A 1990s-era published case study of a German teenager hit by a car – a young man who, as it happened, was already using CsA for immunosuppression following a liver transplant – illustrates the point powerfully. At the accident scene, the boy had an initial damage rating (GCS score) of three, and was later found to have multiple lesions in the brain associated with poor outcome. But, amazingly, he was discharged from the hospital five weeks later and went back to school after two months. MRIs conducted five months post-accident showed evidence of residual multiple cortical and subcortical hematomas in both hemispheres of his brain. His attending neurotrauma team suspected CsA may have been a factor in “…the good recovery after severe brain injury in this 14-year-old patient.”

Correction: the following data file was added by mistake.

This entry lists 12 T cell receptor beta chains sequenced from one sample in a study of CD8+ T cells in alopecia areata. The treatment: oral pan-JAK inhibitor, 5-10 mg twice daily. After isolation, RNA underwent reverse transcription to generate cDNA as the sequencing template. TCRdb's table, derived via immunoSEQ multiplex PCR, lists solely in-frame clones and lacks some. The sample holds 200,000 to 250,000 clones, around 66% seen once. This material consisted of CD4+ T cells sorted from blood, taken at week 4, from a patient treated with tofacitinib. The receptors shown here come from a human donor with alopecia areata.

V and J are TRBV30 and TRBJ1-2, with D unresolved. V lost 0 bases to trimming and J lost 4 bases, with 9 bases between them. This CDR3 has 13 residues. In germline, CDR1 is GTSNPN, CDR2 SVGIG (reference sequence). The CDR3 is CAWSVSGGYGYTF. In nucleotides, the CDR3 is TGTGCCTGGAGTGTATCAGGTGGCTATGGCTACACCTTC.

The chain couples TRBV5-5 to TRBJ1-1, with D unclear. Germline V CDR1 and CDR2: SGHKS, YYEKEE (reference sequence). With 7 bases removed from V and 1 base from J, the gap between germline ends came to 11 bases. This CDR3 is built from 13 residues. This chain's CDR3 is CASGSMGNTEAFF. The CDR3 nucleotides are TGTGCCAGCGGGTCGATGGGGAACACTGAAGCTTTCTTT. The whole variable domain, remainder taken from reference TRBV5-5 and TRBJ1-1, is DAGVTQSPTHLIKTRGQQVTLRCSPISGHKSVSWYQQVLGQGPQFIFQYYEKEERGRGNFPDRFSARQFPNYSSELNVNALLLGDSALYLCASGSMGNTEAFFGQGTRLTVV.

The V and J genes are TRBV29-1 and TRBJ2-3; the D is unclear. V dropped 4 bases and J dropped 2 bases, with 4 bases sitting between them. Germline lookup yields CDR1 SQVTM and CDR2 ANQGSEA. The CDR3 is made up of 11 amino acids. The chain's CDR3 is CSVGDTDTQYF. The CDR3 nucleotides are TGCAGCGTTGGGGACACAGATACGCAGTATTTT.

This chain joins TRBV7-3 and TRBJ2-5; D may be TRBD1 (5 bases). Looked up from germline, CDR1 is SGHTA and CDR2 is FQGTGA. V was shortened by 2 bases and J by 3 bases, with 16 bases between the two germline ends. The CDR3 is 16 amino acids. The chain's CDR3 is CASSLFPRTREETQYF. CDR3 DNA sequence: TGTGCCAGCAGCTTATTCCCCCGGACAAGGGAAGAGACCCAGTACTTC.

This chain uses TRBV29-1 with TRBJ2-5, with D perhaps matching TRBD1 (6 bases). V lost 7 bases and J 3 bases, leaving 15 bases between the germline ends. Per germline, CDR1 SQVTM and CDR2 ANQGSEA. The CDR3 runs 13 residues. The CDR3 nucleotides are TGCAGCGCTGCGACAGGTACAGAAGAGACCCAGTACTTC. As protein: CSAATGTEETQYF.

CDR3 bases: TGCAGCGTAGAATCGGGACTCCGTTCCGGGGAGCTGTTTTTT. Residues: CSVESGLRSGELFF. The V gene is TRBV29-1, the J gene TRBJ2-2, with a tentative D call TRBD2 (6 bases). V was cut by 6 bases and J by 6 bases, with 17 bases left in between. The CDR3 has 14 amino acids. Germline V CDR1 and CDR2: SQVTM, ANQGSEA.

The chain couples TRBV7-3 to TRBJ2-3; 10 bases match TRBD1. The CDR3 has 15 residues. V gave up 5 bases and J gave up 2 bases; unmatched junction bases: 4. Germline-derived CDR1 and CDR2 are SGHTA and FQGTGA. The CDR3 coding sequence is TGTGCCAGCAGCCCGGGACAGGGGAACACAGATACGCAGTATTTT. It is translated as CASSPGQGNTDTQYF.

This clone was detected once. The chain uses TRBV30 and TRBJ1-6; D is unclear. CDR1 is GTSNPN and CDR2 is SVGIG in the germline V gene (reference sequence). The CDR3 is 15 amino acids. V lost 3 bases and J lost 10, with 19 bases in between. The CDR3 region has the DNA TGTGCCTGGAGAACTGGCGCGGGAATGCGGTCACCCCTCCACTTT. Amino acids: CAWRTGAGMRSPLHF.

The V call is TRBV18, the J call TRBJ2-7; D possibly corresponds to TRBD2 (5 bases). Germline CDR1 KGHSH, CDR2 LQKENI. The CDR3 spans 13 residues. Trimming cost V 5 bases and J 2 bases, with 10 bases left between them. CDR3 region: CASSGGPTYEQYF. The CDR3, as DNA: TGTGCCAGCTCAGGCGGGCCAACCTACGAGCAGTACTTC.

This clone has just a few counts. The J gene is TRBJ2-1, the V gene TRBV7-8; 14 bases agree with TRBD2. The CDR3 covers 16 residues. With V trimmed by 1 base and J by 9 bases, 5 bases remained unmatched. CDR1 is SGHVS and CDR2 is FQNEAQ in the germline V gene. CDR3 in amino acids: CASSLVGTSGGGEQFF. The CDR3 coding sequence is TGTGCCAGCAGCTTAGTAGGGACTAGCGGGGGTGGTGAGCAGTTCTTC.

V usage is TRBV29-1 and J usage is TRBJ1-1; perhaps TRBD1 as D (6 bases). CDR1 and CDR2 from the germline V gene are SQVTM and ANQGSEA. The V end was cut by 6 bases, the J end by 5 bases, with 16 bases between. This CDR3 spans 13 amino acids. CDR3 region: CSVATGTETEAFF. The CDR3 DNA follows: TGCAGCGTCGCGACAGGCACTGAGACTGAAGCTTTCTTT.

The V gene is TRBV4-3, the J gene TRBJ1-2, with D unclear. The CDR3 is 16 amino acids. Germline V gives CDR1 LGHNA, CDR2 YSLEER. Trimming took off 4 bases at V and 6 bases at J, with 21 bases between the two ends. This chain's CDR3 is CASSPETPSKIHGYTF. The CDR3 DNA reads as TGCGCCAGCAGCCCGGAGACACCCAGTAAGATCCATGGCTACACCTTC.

After receiving positive results in recent preclinical studies, NeuroVive Pharmaceutical, a mitochondrial medicine company that discovered cyclosporine’s neuroprotective properties, is now leading NeuroSTAT, its non-allergenic (lipid emulsion-based) and Phase 2-ready formulation of cyclosporine, into advanced clinical trials.

Brain Injury Reduction and Dosing

NeuroVive’s recent preclinical study (Journal of Neurotrauma, January 2019), performed on an advanced pig model at the University of Pennsylvania, showed that its CsA delivered an exciting 35 percent reduction in brain injury volume as measured by MRI scans. Furthermore, these studies displayed positive changes in both brain energy metabolite levels and mitochondrial respiratory function, as well as decreased generation of reactive oxygen species (ROS), all key indicators of mitochondrial distress.